Drones and “what makes us different”

Seven years ago this month and three days after Barack Obama assumed the presidency on January 20, 2009, the first drone strike of his administration took place–in a small village in the region of Pakistan known as North Waziristan. It targeted the family compound of Faheem Qureshi, fracturing the young teen’s skull and destroying one of his eyes, while killing, among others, two of his uncles and a 21-year-old cousin. The White House’s intended target, it was later revealed, was not, nor had he ever been, present at the site. About ten months later, the Norwegian Nobel Committee announced its decision to award Obama the annual Peace Prize “for his extraordinary efforts to strengthen international diplomacy and cooperation between peoples.”

In his speech at the Oslo City Hall upon accepting the prize on December 10, 2009, Obama insisted that “the United States of America must remain a standard bearer in the conduct of war,” suggesting that U.S. war-waging is somehow superior, more ethical, than those of the country’s adversaries. “That is what makes us different from those whom we fight,” he proclaimed. “That is a source of our strength.”

No doubt there are many things that distinguish the United States—not least the enormity of its military budget, and its global network of military bases. But as the documentary Drone (which premiered in the United States and Canada in late November and which includes footage from Obama’s speech) makes painfully clear, it is the U.S. government’s ability to kill at a distance—with impunity and with widespread support, or at least resignation, of the citizenry—that also “makes us different.”

Remotely piloted aircraft, what are popularly known as drones, allow the Pentagon and the U.S. intelligence apparatus to track and monitor individuals from afar with little risk. According to Brandon Bryant, a former drone operator interviewed in the film states, “We’re the ultimate voyeurs, the ultimate peeping toms. No one is going to catch us.”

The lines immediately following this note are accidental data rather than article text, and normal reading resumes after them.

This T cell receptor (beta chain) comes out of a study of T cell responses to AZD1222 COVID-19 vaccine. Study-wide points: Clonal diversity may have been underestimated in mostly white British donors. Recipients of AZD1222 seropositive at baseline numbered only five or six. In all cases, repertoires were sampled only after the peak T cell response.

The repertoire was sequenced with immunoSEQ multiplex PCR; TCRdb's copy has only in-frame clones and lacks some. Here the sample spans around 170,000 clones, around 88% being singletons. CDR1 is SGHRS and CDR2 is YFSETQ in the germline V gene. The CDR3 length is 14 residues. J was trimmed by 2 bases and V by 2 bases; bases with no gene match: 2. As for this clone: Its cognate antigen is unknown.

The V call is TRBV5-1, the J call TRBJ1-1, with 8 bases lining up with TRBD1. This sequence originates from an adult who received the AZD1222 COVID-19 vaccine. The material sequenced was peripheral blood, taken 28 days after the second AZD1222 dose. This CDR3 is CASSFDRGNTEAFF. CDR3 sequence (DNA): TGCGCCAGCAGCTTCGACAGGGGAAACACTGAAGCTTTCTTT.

It also allows the Pentagon to engage in what is effectively a global assassination program with little domestic cost. “It’s never been easier for an American president to carry out a killing operation at the ends of the earth at any time in American history,” explains Mark Mazzetti, a reporter with The New York Times. “And when you define the world as a battlefield, that’s a very broad range of operations you can carry out.”

An explosive series of articles published in October by The Intercept shows just how far-reaching—and, perhaps most damningly, indiscriminate—these operations are. Based on classified documents leaked to the online magazine by an unnamed whistleblower within the U.S. intelligence apparatus, the series exposes the falsehoods underlying official Washington’s spin on drone strikes. While Obama administration officials claim that civilian casualties are not common in drone strikes, the documents make clear that the Pentagon typically does not know who it has killed.

U.S. airstrikes carried out in northeastern Afghanistan between January 2012 and February 2013 (as part of Operation Haymaker), for example, killed more than 200 people, only 35 of whom were the intended targets. During one five-month period of the operation, according to the documents, nearly 90 percent of the people killed in airstrikes were not the intended targets. In Yemen and Somalia, where the U.S. has far more limited intelligence capabilities to confirm the people killed are the intended targets, the equivalent ratios may well be much worse.